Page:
Diane Weber Bederman
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Diane Weber Bederman is a multi-faith endorsed, hospital- trained chaplain. She took her course in clinical pastoral education at the Toronto General Hospital in association with The Toronto Institute for Pastoral Education, Toronto School of Theology. She graduated from the University of Toronto, Faculty of Dentistry with a Diploma in Dental Hygiene and from York University, Glendon Campus with a BA in Interdisciplinary Studies concentration in human behaviour.
She writes about religion in the public square and mental illness on her blog:The Middle Ground:The Agora of the 21st Century. She is a regular contributor to Convivium:Faith in our Community
Read her WEB-BOOK: Words that Bear fruit:teaching the mind, touching the soul.
Follow me on twitter@DianeBederman

Entries by Diane Weber Bederman

In Remembering Boston Bombers, Don't Forget International Terrorism

(1) Comments | Posted April 16, 2014 | 5:22 PM

Aristotle wrote "memory is the scribe of the soul." America terrorism is now a deeply embedded memory - a psychic wound written on her soul.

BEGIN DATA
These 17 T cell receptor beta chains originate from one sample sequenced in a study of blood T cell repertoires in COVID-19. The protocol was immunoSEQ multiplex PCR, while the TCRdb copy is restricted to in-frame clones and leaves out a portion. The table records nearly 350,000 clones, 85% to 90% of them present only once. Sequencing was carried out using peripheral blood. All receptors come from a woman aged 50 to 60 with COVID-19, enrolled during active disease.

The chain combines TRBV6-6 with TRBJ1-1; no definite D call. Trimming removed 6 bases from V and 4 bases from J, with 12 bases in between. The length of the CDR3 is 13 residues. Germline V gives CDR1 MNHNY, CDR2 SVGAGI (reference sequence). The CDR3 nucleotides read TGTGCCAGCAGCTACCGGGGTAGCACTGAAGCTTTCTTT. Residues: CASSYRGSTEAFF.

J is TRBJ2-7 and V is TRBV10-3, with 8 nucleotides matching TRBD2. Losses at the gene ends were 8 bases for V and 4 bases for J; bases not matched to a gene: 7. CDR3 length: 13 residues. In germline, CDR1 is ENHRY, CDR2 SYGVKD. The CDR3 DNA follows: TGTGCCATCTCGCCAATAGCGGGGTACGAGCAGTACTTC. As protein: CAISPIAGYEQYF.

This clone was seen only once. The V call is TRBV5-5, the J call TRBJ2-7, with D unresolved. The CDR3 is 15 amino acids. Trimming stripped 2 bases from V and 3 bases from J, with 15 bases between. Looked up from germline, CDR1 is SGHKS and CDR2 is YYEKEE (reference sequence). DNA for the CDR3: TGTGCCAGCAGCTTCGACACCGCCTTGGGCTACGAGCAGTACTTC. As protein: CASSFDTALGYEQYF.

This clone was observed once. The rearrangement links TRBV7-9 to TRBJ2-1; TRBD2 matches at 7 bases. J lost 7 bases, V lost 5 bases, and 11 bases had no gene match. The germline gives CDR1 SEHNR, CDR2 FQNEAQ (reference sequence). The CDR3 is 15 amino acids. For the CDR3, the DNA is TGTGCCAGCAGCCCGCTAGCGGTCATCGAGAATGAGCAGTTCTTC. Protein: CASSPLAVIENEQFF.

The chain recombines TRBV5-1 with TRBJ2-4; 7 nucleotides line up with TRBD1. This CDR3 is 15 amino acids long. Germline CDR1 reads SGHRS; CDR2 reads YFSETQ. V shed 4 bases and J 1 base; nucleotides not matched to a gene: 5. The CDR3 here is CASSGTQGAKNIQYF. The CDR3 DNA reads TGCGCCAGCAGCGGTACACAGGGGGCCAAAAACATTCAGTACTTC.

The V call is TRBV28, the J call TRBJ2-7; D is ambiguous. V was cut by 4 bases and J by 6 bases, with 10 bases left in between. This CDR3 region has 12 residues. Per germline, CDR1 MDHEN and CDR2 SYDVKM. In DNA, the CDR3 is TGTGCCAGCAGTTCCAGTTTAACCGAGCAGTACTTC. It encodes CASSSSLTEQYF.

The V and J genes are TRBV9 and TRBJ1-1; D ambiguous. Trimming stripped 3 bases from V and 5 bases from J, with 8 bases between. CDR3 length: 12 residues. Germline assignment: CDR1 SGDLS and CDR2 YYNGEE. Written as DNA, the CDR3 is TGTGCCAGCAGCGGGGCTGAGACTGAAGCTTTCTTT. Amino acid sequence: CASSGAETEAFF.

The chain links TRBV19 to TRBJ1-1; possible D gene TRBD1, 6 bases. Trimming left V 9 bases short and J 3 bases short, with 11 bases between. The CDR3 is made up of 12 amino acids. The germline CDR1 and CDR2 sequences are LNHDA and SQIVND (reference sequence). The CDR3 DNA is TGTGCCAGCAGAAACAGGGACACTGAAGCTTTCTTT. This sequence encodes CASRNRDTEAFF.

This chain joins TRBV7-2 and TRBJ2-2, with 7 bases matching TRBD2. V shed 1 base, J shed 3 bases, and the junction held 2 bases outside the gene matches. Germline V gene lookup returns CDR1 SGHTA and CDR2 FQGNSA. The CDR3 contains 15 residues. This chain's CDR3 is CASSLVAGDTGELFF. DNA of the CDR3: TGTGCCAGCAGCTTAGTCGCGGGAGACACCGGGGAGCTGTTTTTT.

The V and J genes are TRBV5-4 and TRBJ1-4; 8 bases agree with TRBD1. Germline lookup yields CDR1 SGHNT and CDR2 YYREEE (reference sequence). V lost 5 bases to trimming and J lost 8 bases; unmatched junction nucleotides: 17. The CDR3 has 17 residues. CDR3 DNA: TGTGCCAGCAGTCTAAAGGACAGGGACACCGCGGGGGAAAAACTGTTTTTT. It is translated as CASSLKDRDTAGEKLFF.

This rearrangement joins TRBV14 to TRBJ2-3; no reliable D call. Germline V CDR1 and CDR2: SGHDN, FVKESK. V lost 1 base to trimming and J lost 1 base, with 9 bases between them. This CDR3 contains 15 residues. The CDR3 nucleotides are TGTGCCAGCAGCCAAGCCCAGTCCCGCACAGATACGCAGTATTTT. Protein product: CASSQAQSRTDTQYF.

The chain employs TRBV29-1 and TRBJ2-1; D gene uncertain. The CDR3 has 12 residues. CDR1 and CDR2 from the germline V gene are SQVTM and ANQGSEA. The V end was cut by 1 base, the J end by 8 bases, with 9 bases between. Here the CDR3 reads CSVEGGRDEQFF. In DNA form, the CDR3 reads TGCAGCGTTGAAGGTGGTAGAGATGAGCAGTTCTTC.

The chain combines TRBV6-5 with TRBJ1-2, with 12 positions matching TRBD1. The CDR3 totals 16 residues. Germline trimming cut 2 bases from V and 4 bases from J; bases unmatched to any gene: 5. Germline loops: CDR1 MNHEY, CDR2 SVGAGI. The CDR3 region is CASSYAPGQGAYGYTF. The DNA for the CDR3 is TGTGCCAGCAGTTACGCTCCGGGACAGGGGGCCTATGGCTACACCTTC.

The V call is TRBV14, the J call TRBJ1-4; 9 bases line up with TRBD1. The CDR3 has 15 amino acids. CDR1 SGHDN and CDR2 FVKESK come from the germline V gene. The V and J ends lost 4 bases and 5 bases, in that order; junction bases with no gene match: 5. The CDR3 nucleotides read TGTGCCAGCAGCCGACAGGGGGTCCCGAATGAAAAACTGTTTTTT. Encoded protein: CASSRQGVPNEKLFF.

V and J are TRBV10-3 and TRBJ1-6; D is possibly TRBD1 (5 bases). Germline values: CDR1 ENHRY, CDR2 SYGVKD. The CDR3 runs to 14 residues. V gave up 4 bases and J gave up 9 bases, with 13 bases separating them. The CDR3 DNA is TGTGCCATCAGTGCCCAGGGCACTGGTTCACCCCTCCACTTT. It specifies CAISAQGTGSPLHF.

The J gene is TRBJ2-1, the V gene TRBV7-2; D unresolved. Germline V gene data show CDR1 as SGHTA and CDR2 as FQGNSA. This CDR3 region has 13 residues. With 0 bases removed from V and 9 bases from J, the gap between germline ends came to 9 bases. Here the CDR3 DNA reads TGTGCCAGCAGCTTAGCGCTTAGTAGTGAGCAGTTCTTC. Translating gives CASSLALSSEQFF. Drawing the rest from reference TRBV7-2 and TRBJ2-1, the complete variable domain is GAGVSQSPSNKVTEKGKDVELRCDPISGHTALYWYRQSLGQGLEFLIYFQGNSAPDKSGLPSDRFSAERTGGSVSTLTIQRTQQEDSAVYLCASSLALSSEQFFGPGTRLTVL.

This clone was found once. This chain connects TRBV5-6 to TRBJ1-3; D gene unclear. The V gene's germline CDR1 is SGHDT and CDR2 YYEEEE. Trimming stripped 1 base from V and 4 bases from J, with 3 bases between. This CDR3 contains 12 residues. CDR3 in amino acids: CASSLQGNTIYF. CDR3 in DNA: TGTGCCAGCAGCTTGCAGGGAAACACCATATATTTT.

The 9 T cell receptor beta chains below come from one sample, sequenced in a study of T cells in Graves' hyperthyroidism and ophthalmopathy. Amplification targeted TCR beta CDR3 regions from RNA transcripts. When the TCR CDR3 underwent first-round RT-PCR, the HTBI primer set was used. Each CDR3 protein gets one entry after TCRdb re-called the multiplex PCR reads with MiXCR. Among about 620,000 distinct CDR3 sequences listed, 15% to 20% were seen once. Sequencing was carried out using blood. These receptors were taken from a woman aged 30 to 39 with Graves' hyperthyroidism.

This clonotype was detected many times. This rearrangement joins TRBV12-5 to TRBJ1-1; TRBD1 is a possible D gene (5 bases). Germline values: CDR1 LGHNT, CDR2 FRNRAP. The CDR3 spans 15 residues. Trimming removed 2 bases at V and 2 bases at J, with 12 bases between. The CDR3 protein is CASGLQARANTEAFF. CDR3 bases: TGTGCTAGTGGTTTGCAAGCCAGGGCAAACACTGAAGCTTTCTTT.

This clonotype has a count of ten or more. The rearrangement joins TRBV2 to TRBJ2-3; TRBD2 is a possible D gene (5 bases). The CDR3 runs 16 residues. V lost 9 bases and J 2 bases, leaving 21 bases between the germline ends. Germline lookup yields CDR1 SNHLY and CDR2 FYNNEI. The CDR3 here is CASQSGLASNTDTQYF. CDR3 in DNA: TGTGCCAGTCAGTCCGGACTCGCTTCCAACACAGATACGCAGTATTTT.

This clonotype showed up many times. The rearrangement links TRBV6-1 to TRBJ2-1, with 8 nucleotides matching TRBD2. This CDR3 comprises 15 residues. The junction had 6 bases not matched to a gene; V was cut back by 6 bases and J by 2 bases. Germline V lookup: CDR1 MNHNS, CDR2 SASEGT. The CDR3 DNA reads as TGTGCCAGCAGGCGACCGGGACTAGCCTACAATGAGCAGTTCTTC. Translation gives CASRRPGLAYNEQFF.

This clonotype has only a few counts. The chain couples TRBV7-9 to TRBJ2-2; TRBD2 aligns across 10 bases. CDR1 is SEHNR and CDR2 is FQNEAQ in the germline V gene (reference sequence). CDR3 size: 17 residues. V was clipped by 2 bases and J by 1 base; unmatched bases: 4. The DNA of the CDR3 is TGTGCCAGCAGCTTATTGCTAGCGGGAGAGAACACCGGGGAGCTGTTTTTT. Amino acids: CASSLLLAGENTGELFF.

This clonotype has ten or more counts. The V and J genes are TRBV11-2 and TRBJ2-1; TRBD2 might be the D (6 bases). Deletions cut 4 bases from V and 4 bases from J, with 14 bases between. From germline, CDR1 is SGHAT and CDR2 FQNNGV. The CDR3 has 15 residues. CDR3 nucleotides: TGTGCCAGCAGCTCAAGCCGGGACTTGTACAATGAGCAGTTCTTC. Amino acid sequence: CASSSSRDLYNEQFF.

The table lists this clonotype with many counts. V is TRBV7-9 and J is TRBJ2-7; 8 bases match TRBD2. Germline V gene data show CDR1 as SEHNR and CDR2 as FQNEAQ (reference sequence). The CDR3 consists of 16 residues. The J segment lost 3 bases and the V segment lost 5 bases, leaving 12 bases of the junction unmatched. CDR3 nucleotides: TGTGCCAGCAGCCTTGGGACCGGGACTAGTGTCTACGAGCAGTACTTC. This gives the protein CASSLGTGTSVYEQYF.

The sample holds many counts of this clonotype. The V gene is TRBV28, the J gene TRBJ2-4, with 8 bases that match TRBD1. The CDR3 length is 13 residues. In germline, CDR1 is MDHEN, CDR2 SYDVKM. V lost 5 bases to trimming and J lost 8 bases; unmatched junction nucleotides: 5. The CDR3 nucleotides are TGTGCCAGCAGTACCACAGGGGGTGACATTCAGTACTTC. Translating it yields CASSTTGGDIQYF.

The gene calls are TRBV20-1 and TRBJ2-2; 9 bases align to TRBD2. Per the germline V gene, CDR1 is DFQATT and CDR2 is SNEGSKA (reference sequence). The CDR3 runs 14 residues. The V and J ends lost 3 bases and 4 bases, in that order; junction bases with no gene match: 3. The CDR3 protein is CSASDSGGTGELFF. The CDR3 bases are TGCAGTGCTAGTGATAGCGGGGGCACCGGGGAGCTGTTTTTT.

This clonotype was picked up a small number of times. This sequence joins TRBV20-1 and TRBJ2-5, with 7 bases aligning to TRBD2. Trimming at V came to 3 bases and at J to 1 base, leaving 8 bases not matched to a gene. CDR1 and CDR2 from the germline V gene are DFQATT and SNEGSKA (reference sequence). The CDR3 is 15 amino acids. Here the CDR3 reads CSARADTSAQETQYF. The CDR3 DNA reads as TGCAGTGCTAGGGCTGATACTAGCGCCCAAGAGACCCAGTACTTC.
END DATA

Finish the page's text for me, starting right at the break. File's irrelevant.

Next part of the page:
The memorial for the Boston Marathon bombing has taken place -- the marathon itself is April 21. Three people were killed and more...

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Obama and Kerry Are Going Too Far To Prove We Are Tolerant and Inclusive

(5) Comments | Posted April 3, 2014 | 5:23 PM

During times of universal deceit, telling the truth becomes revolutionary: George Orwell.

I fear we are losing our moral compass in the West under President Obama and Secretary of State Kerry. Political correctness has unleashed attacks on the very foundation of Western Civilization: ethical monotheism; the Judeo/Christian ethic brought out...

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Shaming Criminals Could Reduce Crime

(4) Comments | Posted March 25, 2014 | 12:29 PM

Have you ever seen a dog wearing a cone over his head? Those big, clunky plastic cones that keep them from licking a wound? Its official name is "Elizabethan Collar." It works. It just looks ridiculous. I sometimes think that these dogs and cats know that it looks ridiculous and...